Note: The organizers are indebted to the pioneering work of scholar and prolific Wikipedian Dr. Adrianne Wadewitz. Dr. Wadewitz passed away following a rock climbing accident last year. Learn more about Dr. Wadewtiz and her work with Wikipedia, especially on college campuses.

 

Career Information Session for Majors, Minors, and Collaterals

“So what are you going to do with that?”

You might hear that question from family and friends quite often if you are pursuing some type of certification in English studies.

Actually, career options are boundless for students who are earning a major, minor, or collateral in one of the department’s programs, including Liberal Arts, Professional Writing, Secondary English Education, Creative Writing, and Writing and Language. 

Learn more at an upcoming career information session on February 26, 2015 from 3:30-4:30 PM in Founders Hall 111-A.

Pastries with the Profs Recap

This post was written by Dr. Veenstra, Assistant Director of Composition.

On Monday, October 20, the English Department hosted Pastries with Professors, a regular event that brings together students and professors with the lure of delicious goodies and information about English courses offered next semester.

Dr. Kellye Corcoran shows off the course schedule she handed out to students throughout the morning.

Dr. Kellye Corcoran shows off the course schedule she handed out to students throughout the morning while English Major Monica Gibbs (background) grabs some juice and handouts. 

This semester’s gathering had a strong turnout, with over 35 faculty and 50 students in attendance.  Among the students were those with majors or minors in English, Education, and Professional Writing.  These students met professors who will teach specific classes in the spring. For example, Dr. Kellye Corcoran explained to students her ENG 328 class, which promises a “sassy” take on Neoclassical British Literature and will include film clips that paint vivid portraits of life in the 18th century.  Other students got guidance about how to structure the courses they’ll need to take over the next few years.  There were also several non-English majors who stopped by to get a copy of the Schedule of Courses for Spring 2015 while snacking on some sweetness.  A few professors encouraged their whole classes to visit, and many of the students in Dr. Linda Jacobs’ Shakespeare class did so. 

Dr. Lynn Hanson, Director of the Professional Writing Program, chats with Nkili Gause, while Dr. Linda Jacobs shares a laugh with students.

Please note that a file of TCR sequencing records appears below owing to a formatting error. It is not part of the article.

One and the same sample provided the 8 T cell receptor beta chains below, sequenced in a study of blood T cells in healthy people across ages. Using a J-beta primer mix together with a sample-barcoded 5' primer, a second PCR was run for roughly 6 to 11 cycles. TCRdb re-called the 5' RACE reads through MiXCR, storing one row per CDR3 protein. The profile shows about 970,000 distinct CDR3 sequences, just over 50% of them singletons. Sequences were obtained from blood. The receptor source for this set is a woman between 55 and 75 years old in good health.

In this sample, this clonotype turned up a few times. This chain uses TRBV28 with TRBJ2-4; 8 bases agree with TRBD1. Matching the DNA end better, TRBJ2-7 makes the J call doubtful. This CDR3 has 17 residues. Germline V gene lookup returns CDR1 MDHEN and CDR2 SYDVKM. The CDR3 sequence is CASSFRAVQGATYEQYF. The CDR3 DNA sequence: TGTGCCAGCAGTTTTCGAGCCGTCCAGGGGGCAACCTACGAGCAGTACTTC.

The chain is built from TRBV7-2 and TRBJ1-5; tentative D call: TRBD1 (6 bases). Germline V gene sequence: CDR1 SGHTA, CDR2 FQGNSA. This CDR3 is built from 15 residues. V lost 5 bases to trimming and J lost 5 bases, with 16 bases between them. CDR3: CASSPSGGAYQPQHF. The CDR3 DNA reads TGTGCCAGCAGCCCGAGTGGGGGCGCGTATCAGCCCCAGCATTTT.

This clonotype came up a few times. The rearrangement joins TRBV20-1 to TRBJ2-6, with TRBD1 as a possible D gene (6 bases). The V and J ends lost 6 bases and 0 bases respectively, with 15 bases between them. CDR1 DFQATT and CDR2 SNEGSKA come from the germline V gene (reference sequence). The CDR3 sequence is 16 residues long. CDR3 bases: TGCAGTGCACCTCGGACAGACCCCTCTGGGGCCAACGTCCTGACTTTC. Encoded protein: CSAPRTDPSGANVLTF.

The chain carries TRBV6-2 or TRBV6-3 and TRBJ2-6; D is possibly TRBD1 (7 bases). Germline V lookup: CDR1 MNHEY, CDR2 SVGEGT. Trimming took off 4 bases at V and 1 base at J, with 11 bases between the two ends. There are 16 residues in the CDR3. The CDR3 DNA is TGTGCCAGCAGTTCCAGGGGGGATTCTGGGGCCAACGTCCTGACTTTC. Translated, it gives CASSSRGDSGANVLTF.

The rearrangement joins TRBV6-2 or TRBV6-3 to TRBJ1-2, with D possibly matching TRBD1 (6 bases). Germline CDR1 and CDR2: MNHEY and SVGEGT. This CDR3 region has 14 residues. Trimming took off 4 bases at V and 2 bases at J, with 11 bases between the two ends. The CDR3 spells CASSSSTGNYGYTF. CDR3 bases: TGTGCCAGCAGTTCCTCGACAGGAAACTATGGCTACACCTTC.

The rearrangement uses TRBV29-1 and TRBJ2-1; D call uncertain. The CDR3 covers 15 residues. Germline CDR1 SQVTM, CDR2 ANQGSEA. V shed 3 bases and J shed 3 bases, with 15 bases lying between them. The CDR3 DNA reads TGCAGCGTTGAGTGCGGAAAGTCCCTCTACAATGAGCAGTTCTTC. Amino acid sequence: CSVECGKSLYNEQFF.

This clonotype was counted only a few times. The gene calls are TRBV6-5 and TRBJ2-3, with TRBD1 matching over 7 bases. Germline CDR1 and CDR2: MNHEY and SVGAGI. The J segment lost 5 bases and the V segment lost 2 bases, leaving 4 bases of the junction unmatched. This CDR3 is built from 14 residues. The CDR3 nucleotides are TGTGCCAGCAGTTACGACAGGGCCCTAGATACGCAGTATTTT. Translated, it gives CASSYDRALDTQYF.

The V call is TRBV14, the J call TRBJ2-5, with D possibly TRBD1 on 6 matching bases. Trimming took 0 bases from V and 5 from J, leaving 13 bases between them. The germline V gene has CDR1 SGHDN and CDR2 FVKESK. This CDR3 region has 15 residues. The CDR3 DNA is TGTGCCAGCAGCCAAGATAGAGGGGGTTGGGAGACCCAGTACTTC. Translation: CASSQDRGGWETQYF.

Dr. Lynn Hanson, Director of the Professional Writing Program, chats with Nkili Gause, while Dr. Linda Jacobs shares a laugh with students.

Niki Gause, a sociology major with collaterals in professional writing and psychology, talked with several professors about courses and bragged about her successes with the professional writing program.  As a student employee who works with both the Orientation Office and Campus Police, she has learned that, in her words, “communication is key” to success in the working world.  People don’t realize how important good speaking and writing are, she says, and she explained how she has benefitted from her training in professional writing.  By crafting an informative and purpose-driven memo about a discrepancy in her paycheck (she had worked 12 hours but only got paid for four), she got to the root of the problem: one of her timecards had been lost.  She was pleased to be able to tell this success story of how her writing helped solve a problem and gave her a clear reward: more money.  In contrast, she has noticed how unprofessional communication can be confusing and frustrating.  Since she frequently interacts with prospective and new students as well as their parents, she has seen badly worded emails that read more like texting shorthand than formal messages.    

Another attendee was Nisheeka Simmons, a Writing Center tutor who brought an ENG 111 student she is working with in the Write on Target program.  Although he is a business major, Julian grabbed a donut and a schedule, taking some time to plan out his Spring semester, along with a few of his teammates from the soccer team.